Dutch military assist Bonaire with oil spill

Dutch military assist  Bonaire with oil spill

The clean-up continues.

KRALENDIJK--A group of about fifteen military troops have been on Bonaire since last Wednesday to speed up the clearing of oil residue from the coastline, acting Island Governor Reynolds “Nolly” Oleana announced during a press conference.

The troops were first deployed at Foodies and Lagun, after which they would continue at Punta Kalbas and Mar Cultura. Soldiers from the Netherlands and local militia in neighbouring Curaçao were brought over by Caribbean Coast Guard cutter “Jaguar”.

Oleana is happy with the assistance. “This way, pollution can be tackled even faster. During the past days many groups have offered their help and we want to thank all.”

He said the situation seems under control, but that it is still too early to cheer. “One must wait to see what happens in the coming days.”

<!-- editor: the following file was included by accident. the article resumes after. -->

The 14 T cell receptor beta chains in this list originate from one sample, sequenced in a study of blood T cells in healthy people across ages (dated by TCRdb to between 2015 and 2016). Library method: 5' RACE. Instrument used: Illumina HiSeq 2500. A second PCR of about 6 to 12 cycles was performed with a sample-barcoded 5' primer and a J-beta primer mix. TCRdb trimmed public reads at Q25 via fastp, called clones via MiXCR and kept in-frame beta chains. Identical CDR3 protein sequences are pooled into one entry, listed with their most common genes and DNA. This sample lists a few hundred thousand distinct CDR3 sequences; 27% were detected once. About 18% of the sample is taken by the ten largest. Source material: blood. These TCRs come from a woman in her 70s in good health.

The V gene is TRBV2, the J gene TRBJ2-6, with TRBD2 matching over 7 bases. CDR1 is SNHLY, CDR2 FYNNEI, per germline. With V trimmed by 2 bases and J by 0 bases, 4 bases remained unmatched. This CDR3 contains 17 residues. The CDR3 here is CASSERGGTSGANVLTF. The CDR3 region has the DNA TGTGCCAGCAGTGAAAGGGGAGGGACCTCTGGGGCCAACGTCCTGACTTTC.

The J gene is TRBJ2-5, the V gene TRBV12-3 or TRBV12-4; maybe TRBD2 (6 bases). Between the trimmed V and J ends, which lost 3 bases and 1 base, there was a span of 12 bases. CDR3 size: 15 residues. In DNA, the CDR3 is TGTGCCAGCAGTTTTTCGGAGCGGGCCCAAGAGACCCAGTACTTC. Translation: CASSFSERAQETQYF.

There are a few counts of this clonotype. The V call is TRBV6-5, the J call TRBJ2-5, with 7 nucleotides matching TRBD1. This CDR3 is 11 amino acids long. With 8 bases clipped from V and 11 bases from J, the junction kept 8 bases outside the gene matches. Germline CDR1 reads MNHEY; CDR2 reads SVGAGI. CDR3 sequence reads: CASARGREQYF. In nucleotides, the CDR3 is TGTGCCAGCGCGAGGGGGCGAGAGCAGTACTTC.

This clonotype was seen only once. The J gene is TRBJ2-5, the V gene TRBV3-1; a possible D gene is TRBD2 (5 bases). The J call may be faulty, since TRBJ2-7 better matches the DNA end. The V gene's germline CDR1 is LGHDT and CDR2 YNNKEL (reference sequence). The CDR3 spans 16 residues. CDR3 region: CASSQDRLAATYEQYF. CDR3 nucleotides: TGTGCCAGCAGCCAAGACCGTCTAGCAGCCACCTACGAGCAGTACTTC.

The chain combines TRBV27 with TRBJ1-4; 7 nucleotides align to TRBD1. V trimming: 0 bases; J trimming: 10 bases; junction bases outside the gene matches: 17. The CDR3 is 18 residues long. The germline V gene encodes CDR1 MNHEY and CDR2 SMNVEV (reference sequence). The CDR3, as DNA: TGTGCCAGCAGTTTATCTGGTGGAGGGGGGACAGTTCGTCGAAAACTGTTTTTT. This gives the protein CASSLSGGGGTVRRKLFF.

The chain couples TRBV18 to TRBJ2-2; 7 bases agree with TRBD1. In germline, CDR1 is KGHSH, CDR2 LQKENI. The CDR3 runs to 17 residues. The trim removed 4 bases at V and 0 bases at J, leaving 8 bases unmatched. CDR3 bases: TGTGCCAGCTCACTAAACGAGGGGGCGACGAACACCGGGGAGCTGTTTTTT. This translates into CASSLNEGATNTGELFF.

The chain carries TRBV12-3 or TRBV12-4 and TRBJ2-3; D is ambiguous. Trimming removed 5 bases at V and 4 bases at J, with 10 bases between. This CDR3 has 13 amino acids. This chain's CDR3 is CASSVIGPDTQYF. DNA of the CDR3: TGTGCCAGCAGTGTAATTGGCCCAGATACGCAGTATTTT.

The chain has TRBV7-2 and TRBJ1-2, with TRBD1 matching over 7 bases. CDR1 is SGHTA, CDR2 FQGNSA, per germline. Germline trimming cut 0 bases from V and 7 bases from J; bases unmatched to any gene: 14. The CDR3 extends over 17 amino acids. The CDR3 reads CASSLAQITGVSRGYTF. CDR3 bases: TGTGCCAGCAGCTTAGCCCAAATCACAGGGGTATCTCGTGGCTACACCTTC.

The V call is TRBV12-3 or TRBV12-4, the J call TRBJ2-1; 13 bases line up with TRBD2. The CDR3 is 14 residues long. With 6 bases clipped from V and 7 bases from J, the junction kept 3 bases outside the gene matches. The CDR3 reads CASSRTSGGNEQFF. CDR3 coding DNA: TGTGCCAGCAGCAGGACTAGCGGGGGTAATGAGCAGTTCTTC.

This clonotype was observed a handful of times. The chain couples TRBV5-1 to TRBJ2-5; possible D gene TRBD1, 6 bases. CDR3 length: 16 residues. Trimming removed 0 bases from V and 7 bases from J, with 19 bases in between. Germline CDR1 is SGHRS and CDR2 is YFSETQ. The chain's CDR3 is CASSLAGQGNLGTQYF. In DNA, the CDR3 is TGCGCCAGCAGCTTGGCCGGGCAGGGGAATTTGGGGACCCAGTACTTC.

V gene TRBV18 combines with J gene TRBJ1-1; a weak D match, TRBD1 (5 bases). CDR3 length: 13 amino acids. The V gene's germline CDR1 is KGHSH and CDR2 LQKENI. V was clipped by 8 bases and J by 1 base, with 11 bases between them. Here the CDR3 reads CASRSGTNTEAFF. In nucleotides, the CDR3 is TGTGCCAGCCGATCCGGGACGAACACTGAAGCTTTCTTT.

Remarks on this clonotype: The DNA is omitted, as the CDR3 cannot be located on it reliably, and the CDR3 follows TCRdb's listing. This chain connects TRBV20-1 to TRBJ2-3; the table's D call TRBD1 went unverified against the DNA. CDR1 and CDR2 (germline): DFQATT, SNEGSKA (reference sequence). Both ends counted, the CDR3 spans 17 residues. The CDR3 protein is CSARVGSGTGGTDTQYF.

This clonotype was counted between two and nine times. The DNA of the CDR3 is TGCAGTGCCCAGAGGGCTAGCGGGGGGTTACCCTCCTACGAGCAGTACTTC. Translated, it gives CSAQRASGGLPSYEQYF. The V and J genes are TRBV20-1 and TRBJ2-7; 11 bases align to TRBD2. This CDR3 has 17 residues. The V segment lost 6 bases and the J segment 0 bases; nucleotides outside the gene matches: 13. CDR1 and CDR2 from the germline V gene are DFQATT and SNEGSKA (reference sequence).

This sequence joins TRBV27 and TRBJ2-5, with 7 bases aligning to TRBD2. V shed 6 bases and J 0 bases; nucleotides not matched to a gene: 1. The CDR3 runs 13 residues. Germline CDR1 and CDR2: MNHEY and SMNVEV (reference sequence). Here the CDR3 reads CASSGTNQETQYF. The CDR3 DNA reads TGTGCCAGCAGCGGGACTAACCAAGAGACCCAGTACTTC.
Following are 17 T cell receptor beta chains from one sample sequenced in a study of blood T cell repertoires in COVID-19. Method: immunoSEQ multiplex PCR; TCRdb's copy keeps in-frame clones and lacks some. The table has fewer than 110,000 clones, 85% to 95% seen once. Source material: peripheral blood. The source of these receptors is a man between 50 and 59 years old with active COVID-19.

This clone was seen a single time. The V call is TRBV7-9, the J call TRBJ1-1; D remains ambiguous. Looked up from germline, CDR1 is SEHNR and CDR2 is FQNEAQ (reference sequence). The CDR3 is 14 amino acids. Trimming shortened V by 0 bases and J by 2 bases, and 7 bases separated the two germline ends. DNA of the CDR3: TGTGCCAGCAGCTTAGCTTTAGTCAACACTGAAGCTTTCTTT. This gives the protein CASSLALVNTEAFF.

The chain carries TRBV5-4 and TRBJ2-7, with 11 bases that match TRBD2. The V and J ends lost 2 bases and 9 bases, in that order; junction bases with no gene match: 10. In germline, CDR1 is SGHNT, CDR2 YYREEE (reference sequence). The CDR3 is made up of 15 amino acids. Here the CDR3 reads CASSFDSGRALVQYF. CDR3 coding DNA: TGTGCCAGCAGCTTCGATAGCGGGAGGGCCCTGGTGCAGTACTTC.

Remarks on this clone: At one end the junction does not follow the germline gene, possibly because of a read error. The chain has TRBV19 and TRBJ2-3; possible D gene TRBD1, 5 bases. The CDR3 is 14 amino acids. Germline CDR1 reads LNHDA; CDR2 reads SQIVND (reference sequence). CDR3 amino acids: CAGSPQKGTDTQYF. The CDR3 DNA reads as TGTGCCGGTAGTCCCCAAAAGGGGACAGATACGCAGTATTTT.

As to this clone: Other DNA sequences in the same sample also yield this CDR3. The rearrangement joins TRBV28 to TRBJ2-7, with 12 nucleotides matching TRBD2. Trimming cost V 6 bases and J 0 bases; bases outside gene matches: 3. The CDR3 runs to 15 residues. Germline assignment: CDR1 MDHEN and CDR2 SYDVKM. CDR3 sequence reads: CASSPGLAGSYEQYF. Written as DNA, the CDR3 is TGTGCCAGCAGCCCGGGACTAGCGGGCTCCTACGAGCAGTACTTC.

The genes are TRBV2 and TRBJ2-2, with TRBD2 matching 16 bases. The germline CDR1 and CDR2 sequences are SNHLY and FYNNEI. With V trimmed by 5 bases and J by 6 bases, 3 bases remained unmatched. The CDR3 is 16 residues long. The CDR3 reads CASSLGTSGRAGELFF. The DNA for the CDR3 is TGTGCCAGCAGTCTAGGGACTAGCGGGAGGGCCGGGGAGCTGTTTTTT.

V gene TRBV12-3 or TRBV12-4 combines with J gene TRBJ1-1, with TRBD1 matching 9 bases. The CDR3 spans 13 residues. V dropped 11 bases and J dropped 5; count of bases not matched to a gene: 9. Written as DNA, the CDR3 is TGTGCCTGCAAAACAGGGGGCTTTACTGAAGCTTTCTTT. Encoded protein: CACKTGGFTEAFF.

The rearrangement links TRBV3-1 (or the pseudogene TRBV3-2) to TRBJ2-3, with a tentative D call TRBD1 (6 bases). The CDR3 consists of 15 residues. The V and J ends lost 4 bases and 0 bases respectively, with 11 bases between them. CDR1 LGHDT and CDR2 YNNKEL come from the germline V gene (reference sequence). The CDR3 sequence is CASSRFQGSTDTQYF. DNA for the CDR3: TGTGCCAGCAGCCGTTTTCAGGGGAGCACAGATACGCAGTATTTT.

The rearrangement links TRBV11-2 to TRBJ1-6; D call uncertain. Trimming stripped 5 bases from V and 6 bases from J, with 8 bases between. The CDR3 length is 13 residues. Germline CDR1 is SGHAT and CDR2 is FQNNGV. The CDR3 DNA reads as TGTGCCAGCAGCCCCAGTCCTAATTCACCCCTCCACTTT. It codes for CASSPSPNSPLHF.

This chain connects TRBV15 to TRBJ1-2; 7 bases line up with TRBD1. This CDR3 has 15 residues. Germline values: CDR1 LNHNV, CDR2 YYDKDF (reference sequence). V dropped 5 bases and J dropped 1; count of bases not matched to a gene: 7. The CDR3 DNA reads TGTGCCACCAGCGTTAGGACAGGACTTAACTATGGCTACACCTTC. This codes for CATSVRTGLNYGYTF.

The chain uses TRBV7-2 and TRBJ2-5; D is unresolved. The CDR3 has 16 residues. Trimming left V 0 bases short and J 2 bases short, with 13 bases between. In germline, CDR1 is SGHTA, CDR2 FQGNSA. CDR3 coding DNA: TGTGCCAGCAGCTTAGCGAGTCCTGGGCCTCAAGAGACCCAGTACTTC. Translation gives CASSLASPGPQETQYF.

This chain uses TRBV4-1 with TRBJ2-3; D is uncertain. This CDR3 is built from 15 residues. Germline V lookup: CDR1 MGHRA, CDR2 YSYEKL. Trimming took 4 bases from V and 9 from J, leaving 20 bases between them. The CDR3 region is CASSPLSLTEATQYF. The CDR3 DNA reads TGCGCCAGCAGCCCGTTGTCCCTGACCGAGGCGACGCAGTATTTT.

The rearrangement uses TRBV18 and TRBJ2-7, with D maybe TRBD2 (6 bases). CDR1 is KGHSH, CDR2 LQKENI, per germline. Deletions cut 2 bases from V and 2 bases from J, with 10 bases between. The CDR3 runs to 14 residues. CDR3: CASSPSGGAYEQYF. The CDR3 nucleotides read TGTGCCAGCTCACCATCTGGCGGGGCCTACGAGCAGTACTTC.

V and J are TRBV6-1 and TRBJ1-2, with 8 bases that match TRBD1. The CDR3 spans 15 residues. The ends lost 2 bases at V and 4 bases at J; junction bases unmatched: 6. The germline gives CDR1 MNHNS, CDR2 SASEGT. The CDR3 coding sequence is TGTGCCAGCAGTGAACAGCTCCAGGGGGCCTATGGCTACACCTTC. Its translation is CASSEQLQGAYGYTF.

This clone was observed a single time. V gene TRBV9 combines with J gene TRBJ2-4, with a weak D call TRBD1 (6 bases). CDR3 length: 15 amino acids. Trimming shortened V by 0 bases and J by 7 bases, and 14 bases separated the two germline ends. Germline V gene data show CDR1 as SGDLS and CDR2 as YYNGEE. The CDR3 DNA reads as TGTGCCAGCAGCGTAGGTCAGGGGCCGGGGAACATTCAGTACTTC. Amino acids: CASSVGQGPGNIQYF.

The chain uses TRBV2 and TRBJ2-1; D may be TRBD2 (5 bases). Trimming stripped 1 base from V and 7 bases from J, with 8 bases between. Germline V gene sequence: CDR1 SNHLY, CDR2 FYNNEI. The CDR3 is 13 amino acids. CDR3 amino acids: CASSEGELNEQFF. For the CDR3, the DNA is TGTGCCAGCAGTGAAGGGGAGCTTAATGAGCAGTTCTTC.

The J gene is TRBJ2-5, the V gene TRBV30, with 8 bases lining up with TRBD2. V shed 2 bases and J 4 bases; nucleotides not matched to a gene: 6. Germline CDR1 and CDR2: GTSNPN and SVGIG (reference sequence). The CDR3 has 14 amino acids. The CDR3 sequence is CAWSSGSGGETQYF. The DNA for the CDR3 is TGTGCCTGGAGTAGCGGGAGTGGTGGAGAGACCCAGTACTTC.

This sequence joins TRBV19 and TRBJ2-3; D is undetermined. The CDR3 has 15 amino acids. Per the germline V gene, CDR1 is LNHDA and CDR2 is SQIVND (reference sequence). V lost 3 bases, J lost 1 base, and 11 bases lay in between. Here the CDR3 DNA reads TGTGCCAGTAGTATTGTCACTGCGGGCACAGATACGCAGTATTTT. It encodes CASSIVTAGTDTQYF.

The oil at Sorobon has been cleaned up, but the area was not reopened to the public immediately. It must first be determined whether the situation will stay as it currently is or change, so people should not yet swim, fish, dive or kayak near the sites where oil washed ashore, as small particles of oil left in the water may be harmful to their health.

When removing the slicks, it was decided to tackle the Lac/Sorobon area first, as this recreational area is very popular. Heavy equipment is used for cleaning at Lagun.

Harbourmaster Günther Flanegin stated that there was also oil at Onima and Playa French. The area between Willemstoren and Cargill is clean, but he and his team continue to monitor the situation. Flanegin emphasised, just like Oleana, to stay ready and not think it is over yet.

Nature parks foundation Stinapa coordinates the cleaning up of the polluted areas, but it is unclear to them what impact this spill had on the island’s environment. This will become known after the affected areas have been cleaned and the damage to nature investigated, explained manager Judith Raming.

The Daily Herald

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